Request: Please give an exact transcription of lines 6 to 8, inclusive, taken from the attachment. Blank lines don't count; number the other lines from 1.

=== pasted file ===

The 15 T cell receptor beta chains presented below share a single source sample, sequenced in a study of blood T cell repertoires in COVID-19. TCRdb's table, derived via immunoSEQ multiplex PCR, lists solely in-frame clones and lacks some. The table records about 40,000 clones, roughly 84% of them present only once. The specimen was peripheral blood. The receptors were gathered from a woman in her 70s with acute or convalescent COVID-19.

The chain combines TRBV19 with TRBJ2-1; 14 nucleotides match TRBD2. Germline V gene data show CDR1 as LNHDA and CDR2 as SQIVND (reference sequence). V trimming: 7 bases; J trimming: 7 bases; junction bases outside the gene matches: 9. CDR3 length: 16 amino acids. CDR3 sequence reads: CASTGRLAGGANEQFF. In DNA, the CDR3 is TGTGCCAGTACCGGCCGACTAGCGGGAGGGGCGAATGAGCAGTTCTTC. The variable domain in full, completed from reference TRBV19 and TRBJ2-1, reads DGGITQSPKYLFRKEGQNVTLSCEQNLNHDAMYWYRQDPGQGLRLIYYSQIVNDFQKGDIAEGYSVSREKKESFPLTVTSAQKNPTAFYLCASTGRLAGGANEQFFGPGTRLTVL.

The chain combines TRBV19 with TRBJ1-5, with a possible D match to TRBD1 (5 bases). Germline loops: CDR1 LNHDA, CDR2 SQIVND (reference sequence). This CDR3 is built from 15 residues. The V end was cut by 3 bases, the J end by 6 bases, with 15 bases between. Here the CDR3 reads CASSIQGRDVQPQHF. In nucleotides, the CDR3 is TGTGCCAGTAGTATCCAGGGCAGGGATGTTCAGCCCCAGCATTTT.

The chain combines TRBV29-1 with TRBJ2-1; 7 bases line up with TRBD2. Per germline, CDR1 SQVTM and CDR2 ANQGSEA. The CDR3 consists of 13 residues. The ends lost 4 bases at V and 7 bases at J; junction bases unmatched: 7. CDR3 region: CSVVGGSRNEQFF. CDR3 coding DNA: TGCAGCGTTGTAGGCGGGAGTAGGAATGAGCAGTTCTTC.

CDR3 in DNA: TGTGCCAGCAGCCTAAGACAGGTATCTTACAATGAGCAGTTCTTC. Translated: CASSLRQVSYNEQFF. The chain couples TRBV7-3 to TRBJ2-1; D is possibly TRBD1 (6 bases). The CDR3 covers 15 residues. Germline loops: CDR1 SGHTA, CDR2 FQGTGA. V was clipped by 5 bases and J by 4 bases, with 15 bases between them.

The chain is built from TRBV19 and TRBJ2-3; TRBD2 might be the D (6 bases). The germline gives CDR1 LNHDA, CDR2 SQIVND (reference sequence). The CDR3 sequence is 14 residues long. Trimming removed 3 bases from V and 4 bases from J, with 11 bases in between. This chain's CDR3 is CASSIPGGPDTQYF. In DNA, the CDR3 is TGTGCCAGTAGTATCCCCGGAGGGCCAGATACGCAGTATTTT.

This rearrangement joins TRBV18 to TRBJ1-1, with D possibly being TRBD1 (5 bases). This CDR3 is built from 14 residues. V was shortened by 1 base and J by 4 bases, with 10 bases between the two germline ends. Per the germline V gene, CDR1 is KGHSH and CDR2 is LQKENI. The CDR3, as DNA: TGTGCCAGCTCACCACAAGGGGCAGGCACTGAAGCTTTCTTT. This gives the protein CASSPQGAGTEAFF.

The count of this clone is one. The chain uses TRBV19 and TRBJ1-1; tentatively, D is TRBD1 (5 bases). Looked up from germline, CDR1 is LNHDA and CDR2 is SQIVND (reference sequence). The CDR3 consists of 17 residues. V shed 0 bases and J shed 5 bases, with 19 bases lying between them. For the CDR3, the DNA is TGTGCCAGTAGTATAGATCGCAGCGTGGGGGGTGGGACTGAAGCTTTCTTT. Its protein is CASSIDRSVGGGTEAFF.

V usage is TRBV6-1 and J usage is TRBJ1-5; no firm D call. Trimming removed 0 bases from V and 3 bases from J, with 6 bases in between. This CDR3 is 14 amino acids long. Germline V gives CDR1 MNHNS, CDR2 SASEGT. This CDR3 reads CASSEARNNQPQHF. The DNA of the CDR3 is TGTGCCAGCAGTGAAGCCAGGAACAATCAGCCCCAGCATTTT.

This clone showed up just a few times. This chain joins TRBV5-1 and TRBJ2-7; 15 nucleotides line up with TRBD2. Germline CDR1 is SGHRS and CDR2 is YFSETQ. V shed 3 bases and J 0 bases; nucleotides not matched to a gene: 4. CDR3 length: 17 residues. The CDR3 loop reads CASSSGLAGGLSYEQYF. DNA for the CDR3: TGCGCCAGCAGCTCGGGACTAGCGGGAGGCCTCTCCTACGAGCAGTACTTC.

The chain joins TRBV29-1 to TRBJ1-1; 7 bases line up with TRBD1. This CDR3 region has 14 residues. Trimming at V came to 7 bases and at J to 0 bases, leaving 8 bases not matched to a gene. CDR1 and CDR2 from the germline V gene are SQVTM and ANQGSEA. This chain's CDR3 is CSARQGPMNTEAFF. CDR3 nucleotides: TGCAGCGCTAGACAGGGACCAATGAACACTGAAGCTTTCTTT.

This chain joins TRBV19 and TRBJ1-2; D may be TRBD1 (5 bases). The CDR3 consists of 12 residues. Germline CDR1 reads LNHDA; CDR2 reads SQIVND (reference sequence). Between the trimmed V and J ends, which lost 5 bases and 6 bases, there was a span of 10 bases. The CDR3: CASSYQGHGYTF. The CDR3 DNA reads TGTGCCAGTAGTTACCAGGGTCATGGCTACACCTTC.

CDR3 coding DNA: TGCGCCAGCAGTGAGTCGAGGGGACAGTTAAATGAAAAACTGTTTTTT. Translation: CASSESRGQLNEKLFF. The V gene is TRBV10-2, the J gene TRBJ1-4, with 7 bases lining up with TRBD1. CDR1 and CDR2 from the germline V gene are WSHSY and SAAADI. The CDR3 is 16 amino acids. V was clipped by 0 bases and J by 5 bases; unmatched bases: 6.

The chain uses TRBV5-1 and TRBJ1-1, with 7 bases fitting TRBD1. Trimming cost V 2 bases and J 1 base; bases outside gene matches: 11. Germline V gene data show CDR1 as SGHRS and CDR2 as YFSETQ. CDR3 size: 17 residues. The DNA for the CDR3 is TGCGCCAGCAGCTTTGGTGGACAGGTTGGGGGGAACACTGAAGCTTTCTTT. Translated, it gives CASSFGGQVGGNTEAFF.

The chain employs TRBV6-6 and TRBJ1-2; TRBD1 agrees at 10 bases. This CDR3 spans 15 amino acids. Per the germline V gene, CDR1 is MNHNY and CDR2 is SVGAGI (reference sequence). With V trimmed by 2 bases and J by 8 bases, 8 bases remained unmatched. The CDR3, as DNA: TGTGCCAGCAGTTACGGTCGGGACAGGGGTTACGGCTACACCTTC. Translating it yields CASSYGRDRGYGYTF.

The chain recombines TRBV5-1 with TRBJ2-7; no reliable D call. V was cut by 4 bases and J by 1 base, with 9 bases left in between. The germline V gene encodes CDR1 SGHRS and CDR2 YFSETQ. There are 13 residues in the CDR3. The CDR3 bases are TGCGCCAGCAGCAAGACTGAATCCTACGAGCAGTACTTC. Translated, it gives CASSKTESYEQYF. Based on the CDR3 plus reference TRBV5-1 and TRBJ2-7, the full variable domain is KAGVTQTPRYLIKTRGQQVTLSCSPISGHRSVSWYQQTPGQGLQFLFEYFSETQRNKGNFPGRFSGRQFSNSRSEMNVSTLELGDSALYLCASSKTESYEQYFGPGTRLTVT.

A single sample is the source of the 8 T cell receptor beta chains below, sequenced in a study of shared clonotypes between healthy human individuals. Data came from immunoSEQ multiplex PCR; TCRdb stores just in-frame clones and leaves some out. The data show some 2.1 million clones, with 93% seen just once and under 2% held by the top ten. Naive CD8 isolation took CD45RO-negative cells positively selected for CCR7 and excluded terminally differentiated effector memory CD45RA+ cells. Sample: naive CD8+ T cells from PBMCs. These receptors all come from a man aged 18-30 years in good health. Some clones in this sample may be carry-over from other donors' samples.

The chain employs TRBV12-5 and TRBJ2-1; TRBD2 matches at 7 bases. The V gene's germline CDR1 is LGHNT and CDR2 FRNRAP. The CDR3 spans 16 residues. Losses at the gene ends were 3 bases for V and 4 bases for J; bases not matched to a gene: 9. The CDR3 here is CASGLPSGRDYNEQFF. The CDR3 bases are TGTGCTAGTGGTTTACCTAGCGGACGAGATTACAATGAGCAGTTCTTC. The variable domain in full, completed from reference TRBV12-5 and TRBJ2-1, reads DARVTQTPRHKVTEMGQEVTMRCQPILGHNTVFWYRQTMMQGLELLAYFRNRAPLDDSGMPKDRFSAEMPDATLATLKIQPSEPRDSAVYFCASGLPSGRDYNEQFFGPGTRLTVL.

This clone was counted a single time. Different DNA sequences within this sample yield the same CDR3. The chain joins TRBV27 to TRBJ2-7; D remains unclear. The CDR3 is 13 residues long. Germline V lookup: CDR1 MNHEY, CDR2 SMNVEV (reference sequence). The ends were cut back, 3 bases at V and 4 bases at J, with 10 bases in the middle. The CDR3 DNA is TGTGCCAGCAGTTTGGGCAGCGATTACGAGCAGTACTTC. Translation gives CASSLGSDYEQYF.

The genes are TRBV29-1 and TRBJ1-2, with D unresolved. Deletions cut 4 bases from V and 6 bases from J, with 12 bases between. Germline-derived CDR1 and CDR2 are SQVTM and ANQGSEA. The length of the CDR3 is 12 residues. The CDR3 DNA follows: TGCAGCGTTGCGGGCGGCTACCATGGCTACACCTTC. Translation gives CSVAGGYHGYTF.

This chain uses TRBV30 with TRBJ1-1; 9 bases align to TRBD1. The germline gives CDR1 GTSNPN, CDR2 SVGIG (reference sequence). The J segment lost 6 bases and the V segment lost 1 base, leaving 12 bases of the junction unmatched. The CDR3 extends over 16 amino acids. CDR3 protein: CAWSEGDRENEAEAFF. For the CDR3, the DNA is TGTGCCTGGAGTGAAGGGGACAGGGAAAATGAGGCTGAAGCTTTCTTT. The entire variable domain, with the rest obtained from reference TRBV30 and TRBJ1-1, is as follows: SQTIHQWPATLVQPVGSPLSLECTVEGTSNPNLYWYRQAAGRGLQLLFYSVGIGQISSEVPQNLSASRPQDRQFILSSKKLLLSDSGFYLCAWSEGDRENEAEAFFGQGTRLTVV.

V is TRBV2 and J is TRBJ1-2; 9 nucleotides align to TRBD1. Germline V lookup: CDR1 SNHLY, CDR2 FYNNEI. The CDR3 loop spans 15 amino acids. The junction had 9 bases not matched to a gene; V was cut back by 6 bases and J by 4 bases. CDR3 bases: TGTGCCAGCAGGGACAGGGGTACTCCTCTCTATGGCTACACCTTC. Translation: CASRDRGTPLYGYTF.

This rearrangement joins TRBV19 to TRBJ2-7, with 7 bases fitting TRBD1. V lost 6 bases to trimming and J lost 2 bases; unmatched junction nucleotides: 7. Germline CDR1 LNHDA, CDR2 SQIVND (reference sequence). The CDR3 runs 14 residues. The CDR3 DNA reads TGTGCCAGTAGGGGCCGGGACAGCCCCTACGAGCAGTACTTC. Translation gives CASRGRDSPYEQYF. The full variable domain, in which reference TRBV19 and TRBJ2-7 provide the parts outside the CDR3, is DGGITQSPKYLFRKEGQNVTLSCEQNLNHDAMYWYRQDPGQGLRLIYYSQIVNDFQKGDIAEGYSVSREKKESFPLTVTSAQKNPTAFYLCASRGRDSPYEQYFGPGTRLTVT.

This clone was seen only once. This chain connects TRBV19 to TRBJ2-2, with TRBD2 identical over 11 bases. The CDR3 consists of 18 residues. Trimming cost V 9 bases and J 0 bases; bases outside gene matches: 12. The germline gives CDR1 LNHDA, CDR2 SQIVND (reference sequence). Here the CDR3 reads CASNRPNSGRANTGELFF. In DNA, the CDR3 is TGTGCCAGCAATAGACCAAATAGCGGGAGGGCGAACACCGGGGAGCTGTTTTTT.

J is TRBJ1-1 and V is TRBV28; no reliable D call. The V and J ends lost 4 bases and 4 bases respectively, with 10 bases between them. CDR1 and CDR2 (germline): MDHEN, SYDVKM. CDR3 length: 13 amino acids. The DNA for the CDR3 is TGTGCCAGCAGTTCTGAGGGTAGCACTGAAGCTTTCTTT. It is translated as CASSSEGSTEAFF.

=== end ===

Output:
The chain is built from TRBV19 and TRBJ2-3; TRBD2 might be the D (6 bases). The germline gives CDR1 LNHDA, CDR2 SQIVND (reference sequence). The CDR3 sequence is 14 residues long. Trimming removed 3 bases from V and 4 bases from J, with 11 bases in between. This chain's CDR3 is CASSIPGGPDTQYF. In DNA, the CDR3 is TGTGCCAGTAGTATCCCCGGAGGGCCAGATACGCAGTATTTT.

This rearrangement joins TRBV18 to TRBJ1-1, with D possibly being TRBD1 (5 bases). This CDR3 is built from 14 residues. V was shortened by 1 base and J by 4 bases, with 10 bases between the two germline ends. Per the germline V gene, CDR1 is KGHSH and CDR2 is LQKENI. The CDR3, as DNA: TGTGCCAGCTCACCACAAGGGGCAGGCACTGAAGCTTTCTTT. This gives the protein CASSPQGAGTEAFF.

The count of this clone is one. The chain uses TRBV19 and TRBJ1-1; tentatively, D is TRBD1 (5 bases). Looked up from germline, CDR1 is LNHDA and CDR2 is SQIVND (reference sequence). The CDR3 consists of 17 residues. V shed 0 bases and J shed 5 bases, with 19 bases lying between them. For the CDR3, the DNA is TGTGCCAGTAGTATAGATCGCAGCGTGGGGGGTGGGACTGAAGCTTTCTTT. Its protein is CASSIDRSVGGGTEAFF.